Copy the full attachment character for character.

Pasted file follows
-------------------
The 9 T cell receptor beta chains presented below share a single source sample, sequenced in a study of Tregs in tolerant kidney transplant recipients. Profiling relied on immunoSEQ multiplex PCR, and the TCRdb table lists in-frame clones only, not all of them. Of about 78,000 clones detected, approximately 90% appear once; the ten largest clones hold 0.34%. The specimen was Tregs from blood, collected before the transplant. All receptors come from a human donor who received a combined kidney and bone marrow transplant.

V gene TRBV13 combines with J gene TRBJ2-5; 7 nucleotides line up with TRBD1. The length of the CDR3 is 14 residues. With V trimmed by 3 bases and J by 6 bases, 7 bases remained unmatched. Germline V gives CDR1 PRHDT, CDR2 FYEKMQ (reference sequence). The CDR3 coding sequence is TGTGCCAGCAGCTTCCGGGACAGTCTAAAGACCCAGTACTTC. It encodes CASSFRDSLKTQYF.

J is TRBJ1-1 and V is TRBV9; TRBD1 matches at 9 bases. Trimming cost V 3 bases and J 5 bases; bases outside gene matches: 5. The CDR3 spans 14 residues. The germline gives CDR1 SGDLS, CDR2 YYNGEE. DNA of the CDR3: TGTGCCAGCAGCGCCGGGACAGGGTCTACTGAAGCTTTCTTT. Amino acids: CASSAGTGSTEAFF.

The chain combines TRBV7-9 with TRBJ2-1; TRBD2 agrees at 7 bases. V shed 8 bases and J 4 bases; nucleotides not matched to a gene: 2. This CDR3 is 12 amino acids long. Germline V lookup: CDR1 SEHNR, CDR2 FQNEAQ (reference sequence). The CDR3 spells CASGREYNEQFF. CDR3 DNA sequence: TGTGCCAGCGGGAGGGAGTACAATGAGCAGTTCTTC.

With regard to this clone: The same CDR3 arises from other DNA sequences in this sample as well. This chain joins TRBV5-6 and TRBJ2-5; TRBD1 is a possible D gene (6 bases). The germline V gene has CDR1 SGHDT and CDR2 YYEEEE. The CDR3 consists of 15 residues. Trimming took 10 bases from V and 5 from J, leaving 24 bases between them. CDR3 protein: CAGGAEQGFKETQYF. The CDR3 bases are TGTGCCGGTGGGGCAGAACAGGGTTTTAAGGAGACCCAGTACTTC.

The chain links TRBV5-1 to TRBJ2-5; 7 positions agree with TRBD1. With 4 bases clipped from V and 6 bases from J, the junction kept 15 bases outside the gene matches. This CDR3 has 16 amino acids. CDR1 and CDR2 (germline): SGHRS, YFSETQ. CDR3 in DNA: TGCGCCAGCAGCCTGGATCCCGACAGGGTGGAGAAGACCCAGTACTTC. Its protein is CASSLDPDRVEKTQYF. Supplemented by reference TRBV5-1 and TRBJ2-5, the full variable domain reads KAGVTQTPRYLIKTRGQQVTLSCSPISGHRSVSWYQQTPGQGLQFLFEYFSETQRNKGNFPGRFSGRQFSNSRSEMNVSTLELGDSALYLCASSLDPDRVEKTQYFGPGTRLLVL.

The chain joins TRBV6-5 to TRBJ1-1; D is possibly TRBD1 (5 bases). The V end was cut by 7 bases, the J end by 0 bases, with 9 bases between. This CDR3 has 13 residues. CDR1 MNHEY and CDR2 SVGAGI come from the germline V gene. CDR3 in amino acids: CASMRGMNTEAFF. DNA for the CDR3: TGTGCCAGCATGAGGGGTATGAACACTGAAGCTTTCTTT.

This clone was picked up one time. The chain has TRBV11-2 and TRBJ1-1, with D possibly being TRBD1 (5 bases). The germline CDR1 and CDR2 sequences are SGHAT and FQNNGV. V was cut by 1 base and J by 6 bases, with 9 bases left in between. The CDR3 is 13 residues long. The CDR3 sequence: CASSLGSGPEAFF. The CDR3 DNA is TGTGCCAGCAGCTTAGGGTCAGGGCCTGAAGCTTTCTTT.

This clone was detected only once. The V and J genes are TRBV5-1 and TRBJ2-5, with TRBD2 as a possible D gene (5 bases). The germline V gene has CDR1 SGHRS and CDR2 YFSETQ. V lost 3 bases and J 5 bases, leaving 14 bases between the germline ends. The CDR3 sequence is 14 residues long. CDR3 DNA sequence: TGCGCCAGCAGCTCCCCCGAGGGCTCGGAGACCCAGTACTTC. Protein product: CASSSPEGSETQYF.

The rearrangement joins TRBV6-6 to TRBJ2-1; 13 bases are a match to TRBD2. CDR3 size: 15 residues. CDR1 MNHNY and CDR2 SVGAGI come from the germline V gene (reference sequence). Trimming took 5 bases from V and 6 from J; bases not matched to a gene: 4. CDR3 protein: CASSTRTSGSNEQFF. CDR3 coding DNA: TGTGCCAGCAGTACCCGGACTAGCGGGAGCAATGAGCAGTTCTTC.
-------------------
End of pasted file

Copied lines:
The 9 T cell receptor beta chains presented below share a single source sample, sequenced in a study of Tregs in tolerant kidney transplant recipients. Profiling relied on immunoSEQ multiplex PCR, and the TCRdb table lists in-frame clones only, not all of them. Of about 78,000 clones detected, approximately 90% appear once; the ten largest clones hold 0.34%. The specimen was Tregs from blood, collected before the transplant. All receptors come from a human donor who received a combined kidney and bone marrow transplant.

V gene TRBV13 combines with J gene TRBJ2-5; 7 nucleotides line up with TRBD1. The length of the CDR3 is 14 residues. With V trimmed by 3 bases and J by 6 bases, 7 bases remained unmatched. Germline V gives CDR1 PRHDT, CDR2 FYEKMQ (reference sequence). The CDR3 coding sequence is TGTGCCAGCAGCTTCCGGGACAGTCTAAAGACCCAGTACTTC. It encodes CASSFRDSLKTQYF.

J is TRBJ1-1 and V is TRBV9; TRBD1 matches at 9 bases. Trimming cost V 3 bases and J 5 bases; bases outside gene matches: 5. The CDR3 spans 14 residues. The germline gives CDR1 SGDLS, CDR2 YYNGEE. DNA of the CDR3: TGTGCCAGCAGCGCCGGGACAGGGTCTACTGAAGCTTTCTTT. Amino acids: CASSAGTGSTEAFF.

The chain combines TRBV7-9 with TRBJ2-1; TRBD2 agrees at 7 bases. V shed 8 bases and J 4 bases; nucleotides not matched to a gene: 2. This CDR3 is 12 amino acids long. Germline V lookup: CDR1 SEHNR, CDR2 FQNEAQ (reference sequence). The CDR3 spells CASGREYNEQFF. CDR3 DNA sequence: TGTGCCAGCGGGAGGGAGTACAATGAGCAGTTCTTC.

With regard to this clone: The same CDR3 arises from other DNA sequences in this sample as well. This chain joins TRBV5-6 and TRBJ2-5; TRBD1 is a possible D gene (6 bases). The germline V gene has CDR1 SGHDT and CDR2 YYEEEE. The CDR3 consists of 15 residues. Trimming took 10 bases from V and 5 from J, leaving 24 bases between them. CDR3 protein: CAGGAEQGFKETQYF. The CDR3 bases are TGTGCCGGTGGGGCAGAACAGGGTTTTAAGGAGACCCAGTACTTC.

The chain links TRBV5-1 to TRBJ2-5; 7 positions agree with TRBD1. With 4 bases clipped from V and 6 bases from J, the junction kept 15 bases outside the gene matches. This CDR3 has 16 amino acids. CDR1 and CDR2 (germline): SGHRS, YFSETQ. CDR3 in DNA: TGCGCCAGCAGCCTGGATCCCGACAGGGTGGAGAAGACCCAGTACTTC. Its protein is CASSLDPDRVEKTQYF. Supplemented by reference TRBV5-1 and TRBJ2-5, the full variable domain reads KAGVTQTPRYLIKTRGQQVTLSCSPISGHRSVSWYQQTPGQGLQFLFEYFSETQRNKGNFPGRFSGRQFSNSRSEMNVSTLELGDSALYLCASSLDPDRVEKTQYFGPGTRLLVL.

The chain joins TRBV6-5 to TRBJ1-1; D is possibly TRBD1 (5 bases). The V end was cut by 7 bases, the J end by 0 bases, with 9 bases between. This CDR3 has 13 residues. CDR1 MNHEY and CDR2 SVGAGI come from the germline V gene. CDR3 in amino acids: CASMRGMNTEAFF. DNA for the CDR3: TGTGCCAGCATGAGGGGTATGAACACTGAAGCTTTCTTT.

This clone was picked up one time. The chain has TRBV11-2 and TRBJ1-1, with D possibly being TRBD1 (5 bases). The germline CDR1 and CDR2 sequences are SGHAT and FQNNGV. V was cut by 1 base and J by 6 bases, with 9 bases left in between. The CDR3 is 13 residues long. The CDR3 sequence: CASSLGSGPEAFF. The CDR3 DNA is TGTGCCAGCAGCTTAGGGTCAGGGCCTGAAGCTTTCTTT.

This clone was detected only once. The V and J genes are TRBV5-1 and TRBJ2-5, with TRBD2 as a possible D gene (5 bases). The germline V gene has CDR1 SGHRS and CDR2 YFSETQ. V lost 3 bases and J 5 bases, leaving 14 bases between the germline ends. The CDR3 sequence is 14 residues long. CDR3 DNA sequence: TGCGCCAGCAGCTCCCCCGAGGGCTCGGAGACCCAGTACTTC. Protein product: CASSSPEGSETQYF.

The rearrangement joins TRBV6-6 to TRBJ2-1; 13 bases are a match to TRBD2. CDR3 size: 15 residues. CDR1 MNHNY and CDR2 SVGAGI come from the germline V gene (reference sequence). Trimming took 5 bases from V and 6 from J; bases not matched to a gene: 4. CDR3 protein: CASSTRTSGSNEQFF. CDR3 coding DNA: TGTGCCAGCAGTACCCGGACTAGCGGGAGCAATGAGCAGTTCTTC.